The Most Overlooked Method of Persuasion

Several years ago, I had to make a lot of cold calls. 

I was selling school uniforms at the store I owned. I wanted to know what kind would sell the best, so I called the schools to find out what they were using. 

Then I asked if I could come and sell on campus for a day or so. 

Most said no. A few said I could leave samples. 3 agreed to let come and sell. 

If you’ve ever made cold calls, you have probably faced a lot of rejection. In fact, you will rack them up faster than falling leaves in a forest in Autumn. 

If you’re not strong, that can hurt like a punch in the chest. 

The Invisible Barrier

There is an invisible barrier to everyone making cold calls. 

When you come walking through the door with your great idea, you’re excited, aren’t you? Why, you know your idea is so good, anyone would want to hear it, right? In fact, you can’t imagine that anyone wouldn’t want to do what you ask. 

So, why do you face so much rejection? 

Three reasons (with links to other posts on the subject):

1. No one wants uninvited offers. 

Do you answer the phone when a telemarketer calls? 

Me either. 

There is a small return on that kind of effort. But to realize any return at all, you have to call and call and call. You’ll also have to hear the word “no” more times than you can count before you ever hear the word “yes”. 

2. No one wants to hear she’s wrong.

When you come in with an idea, you may imply that you think someone is doing something wrong. At least that is the impression you’ll give. And trust me, nobody likes to hear that. 

3. No one cares about your agenda.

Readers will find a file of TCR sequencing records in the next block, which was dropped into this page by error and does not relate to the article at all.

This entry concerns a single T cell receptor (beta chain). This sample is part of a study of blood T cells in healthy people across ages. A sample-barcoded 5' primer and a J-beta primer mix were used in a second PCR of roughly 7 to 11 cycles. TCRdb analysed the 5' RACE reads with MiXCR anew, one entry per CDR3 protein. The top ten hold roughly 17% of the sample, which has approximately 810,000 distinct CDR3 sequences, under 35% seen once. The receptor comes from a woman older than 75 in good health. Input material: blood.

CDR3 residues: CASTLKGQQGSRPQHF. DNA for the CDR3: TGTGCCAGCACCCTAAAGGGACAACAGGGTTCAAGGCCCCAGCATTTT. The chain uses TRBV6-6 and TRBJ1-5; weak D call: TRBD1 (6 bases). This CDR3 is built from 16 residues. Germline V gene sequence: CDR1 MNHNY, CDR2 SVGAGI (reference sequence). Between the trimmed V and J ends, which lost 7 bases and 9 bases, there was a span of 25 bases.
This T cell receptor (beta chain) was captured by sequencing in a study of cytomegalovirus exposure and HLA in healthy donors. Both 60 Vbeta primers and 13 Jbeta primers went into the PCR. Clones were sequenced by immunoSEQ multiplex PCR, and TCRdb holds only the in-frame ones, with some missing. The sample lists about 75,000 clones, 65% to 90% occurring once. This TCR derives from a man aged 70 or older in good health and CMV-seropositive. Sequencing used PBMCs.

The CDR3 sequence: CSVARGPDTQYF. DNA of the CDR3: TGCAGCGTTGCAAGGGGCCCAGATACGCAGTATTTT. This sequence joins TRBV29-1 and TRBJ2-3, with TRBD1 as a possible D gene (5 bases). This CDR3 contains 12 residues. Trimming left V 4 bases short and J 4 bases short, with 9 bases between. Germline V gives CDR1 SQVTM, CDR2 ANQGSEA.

This is a hard truth. 

What other people care about is the same thing you care about. They want to solve their problems. They want to make their own lives easier. They want to find things that add value to their lives, not waste their precious time. 

The invisible barrier then is resistance. 

What is the most overlooked method of persuasion?

The one thing we overlook when we try to persuade is by far the most important. Here it is:


It’s simple enough. It makes perfect sense. That’s why it’s so easy to forget. 

Let the other person feel that the idea is his or hers. 

Here are 3 ways you can do this:

1. Ask for her opinion. 

Ask her a question like, “If you were in this situation, how would you handle it?” This is a quick and easy way to get someone involved in your idea before you even present it. People are ever so ready to offer advice to anyone who’ll take it. By asking for it, you pay what might be the highest compliment of her day. 

2. Ask for suggestions. 

Now you can go a little deeper than merely finding out how she feels about something. You can say, “How would you fix this problem?” Here you’ll find out a little about how she thinks and goes about solving a problem. This is a good start for more open-ended questions that can delve deeper.

3. Get her input. 

There’s always room to improve something. If you want to know precisely how you can, just ask. 

Here are some examples. 

“What would have to happen to make this a great presentation?” 

“What would you need to make this process perfect?” 

“What would you do if money was no object?”

These 3 strategies should move the other person to get involved in your idea and begin to see it as her own. 

Now you know the most overlooked method of persuasion. 

Let the other person feel the idea is her own and you’ll …

  • Get more cooperation.
  • Be more persuasive.
  • Create higher morale for your team.
  • Make more sales more easily. 

If you’d like to enjoy all these benefits, start sharing credit. Care more about the worth of an idea than who gets credit for it. You’ll get more done. You’ll be more influential. And your biggest dreams can all come true!

What do you do to win people to your way of thinking? How do you overcome the invisible barrier to sharing your good ideas?  Please share your comments! 

Posted in Influence, persuasion, Uncategorized.

I’m a Writing Coach, a Promotion Strategist, and an Entrepreneur. I help writers engage readers, sell their ideas, and build their tribes. I design non-sleazy promotion plans for artists, writers, and other creatives. When I’m not writing, I love coffee and conversation.